section reviewed 11/06/14
section updated 11/06/14

Secondary brain cancers

There are presently no reliable data on the incidence of secondary brain, other CNS and intracranial cancers – tumours which have metastasised (spread) to these sites from elsewhere in the body. In some patients, brain, other CNS and intracranial metastases may not manifest clinically in the patient’s lifetime, or a formal diagnosis may not be obtained if the patient is extremely unwell with their primary cancer. Therefore current estimates of the number of secondary tumours are thought to be conservative.18 However, data collection is improving, and in coming years it should be possible to report national data for the number of cancers in the brain, other CNS and intracranial region which started elsewhere in the body.7

The best current estimate is that secondary brain cancers occur in at least 6% of all cancer patients, with marked variation by primary cancer site.18 The proportion ranges from less than 1% of patients with thyroid, liver, stomach, prostate, uterine or ovarian cancers, to 20% of those with lung cancer.18,19 Based on this estimate, metastatic brain tumours are thought to outnumber primary malignant brain tumours by at least three to one.18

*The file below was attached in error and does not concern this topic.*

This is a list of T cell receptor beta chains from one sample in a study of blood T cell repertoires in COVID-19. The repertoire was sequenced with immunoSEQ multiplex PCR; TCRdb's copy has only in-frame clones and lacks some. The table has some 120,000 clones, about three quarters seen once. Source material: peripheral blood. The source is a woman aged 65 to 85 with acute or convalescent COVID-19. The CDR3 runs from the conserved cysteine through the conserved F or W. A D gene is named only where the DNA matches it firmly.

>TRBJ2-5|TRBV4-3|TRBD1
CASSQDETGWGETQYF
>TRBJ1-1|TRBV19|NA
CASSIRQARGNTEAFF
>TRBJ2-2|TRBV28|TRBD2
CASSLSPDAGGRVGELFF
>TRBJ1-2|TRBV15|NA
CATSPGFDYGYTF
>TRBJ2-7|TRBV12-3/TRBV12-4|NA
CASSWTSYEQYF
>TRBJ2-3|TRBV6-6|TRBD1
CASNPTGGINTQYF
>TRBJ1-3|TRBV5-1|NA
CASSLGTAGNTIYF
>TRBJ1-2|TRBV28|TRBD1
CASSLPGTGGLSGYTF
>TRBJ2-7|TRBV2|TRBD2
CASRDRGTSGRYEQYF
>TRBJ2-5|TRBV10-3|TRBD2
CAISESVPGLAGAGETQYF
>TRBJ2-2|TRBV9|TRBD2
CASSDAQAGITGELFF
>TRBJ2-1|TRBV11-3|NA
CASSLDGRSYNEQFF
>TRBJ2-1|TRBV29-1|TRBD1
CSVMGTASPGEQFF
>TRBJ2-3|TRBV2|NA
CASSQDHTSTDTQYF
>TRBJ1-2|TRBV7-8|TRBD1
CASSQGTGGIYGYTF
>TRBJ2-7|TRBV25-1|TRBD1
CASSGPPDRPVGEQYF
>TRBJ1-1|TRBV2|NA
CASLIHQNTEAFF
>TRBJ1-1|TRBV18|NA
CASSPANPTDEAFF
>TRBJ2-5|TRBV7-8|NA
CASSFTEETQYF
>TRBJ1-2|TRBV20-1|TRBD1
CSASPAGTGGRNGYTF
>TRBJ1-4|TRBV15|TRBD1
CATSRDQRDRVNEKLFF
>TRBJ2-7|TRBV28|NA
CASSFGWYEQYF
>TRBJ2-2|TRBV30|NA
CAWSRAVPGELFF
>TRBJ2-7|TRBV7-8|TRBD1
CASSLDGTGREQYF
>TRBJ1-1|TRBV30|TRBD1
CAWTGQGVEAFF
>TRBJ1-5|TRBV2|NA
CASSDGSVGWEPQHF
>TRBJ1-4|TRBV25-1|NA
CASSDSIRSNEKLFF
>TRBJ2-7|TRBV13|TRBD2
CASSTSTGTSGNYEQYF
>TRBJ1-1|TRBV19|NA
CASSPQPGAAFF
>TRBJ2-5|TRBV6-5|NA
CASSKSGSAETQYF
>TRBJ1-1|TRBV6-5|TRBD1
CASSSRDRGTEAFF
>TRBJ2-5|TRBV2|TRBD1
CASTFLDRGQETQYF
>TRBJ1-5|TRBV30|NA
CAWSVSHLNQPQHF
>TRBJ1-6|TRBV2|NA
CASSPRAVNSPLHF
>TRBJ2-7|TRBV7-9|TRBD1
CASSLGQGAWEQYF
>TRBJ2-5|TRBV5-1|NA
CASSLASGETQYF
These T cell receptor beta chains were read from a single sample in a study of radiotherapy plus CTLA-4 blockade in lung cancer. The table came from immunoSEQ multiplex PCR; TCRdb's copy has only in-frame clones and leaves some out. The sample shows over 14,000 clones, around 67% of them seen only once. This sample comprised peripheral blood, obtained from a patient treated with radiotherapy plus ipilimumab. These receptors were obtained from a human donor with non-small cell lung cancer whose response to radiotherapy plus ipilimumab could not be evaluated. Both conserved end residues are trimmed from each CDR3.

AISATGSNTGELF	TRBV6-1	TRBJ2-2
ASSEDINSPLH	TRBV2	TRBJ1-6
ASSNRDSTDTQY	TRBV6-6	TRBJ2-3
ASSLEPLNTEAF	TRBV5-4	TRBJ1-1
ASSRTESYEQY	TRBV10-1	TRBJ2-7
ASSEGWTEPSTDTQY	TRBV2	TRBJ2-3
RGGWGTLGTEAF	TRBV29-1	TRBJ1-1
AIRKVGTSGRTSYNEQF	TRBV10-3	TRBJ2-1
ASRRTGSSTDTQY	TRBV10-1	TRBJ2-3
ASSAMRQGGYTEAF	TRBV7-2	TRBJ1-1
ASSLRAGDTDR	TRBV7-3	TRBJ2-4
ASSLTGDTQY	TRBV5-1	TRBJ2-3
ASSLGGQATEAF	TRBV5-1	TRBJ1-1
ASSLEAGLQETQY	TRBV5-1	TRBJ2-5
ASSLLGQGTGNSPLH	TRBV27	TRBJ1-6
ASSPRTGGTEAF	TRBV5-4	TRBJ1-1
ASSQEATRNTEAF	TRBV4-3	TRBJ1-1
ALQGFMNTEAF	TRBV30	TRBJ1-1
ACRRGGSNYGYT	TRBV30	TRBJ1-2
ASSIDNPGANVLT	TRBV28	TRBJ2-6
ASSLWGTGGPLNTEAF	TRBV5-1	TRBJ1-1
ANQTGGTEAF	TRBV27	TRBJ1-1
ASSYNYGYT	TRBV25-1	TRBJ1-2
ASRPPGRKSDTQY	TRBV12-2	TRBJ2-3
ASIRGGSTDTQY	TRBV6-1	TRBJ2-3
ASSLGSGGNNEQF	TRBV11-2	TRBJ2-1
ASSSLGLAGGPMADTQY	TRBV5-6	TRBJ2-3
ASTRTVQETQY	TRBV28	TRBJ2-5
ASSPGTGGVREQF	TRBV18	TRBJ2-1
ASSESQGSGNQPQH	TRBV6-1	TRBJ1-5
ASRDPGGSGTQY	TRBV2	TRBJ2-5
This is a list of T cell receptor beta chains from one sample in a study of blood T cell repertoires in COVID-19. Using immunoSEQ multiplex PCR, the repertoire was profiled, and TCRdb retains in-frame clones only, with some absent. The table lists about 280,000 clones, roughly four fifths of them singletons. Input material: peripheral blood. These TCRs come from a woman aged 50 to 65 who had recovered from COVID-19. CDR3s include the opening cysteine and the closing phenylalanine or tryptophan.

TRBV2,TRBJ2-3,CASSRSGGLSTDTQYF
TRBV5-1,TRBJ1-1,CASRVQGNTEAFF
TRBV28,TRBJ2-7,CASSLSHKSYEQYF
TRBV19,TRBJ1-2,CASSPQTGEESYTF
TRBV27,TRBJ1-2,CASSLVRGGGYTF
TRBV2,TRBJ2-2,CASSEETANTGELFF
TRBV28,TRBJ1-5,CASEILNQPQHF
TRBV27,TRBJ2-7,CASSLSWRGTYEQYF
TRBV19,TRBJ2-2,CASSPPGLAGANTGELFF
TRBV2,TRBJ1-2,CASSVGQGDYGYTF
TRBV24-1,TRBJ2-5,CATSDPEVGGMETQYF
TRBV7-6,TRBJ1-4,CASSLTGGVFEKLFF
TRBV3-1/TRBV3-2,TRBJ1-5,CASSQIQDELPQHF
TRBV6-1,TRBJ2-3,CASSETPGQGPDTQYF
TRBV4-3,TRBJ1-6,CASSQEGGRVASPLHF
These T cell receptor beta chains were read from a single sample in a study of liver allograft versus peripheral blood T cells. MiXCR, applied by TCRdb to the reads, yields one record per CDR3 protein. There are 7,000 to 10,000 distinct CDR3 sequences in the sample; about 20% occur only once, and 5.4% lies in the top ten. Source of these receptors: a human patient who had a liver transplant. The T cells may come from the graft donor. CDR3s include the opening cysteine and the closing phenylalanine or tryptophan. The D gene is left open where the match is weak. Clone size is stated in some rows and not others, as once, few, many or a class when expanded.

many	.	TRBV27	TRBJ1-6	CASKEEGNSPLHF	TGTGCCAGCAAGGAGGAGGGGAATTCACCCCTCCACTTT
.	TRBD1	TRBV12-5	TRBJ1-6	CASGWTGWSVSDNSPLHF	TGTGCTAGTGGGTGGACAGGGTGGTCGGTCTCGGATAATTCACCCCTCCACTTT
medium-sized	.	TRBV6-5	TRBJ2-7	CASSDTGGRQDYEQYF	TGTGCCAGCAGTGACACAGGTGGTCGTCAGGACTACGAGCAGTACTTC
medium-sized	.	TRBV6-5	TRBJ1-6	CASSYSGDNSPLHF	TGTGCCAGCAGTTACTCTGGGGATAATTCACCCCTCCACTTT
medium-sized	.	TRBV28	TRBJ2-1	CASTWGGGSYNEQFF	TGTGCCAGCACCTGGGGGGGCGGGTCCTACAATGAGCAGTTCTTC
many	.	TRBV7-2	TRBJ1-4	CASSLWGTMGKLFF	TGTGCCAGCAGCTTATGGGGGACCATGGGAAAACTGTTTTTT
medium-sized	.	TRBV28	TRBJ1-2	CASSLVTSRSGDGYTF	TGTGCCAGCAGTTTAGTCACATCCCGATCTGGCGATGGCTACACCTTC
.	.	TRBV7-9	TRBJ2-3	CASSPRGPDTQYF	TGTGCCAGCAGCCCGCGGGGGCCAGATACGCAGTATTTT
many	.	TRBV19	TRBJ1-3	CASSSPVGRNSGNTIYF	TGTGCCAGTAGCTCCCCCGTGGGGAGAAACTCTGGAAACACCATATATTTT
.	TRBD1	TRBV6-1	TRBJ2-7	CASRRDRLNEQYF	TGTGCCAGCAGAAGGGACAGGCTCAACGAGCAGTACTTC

section reviewed 31/05/13
section updated 31/05/13

By ethnicity

Age-standardised rates for White males with brain cancer (ICD-10 C70-C72 only) range from 8.2 to 8.7 per 100,000. Rates for Asian males significantly lower, ranging from 4.0 to 6.5 per 100,000 and the rates for Black males are also significantly lower, ranging from 2.9 to 5.4 per 100,000. For females there is a similar pattern - the age-standardised rates for White females range from 5.3 to 5.6 per 100,000, and rates for Asian and Black females are also significantly lower, ranging from 2.4 to 4.3 per 100,000 and 2.1 to 4.1 per 100,000 respectively.21

Ranges are given because of the analysis methodology used to account for missing and unknown data. For brain and CNS cancer, 19,012 cases were identified; 17% had no known ethnicity.

section reviewed 28/05/14
section updated 28/05/14

Prevalence

Prevalence refers to the number of people who have previously received a diagnosis of cancer and who are still alive at a given time point. Some patients will have been cured of their disease and others will not.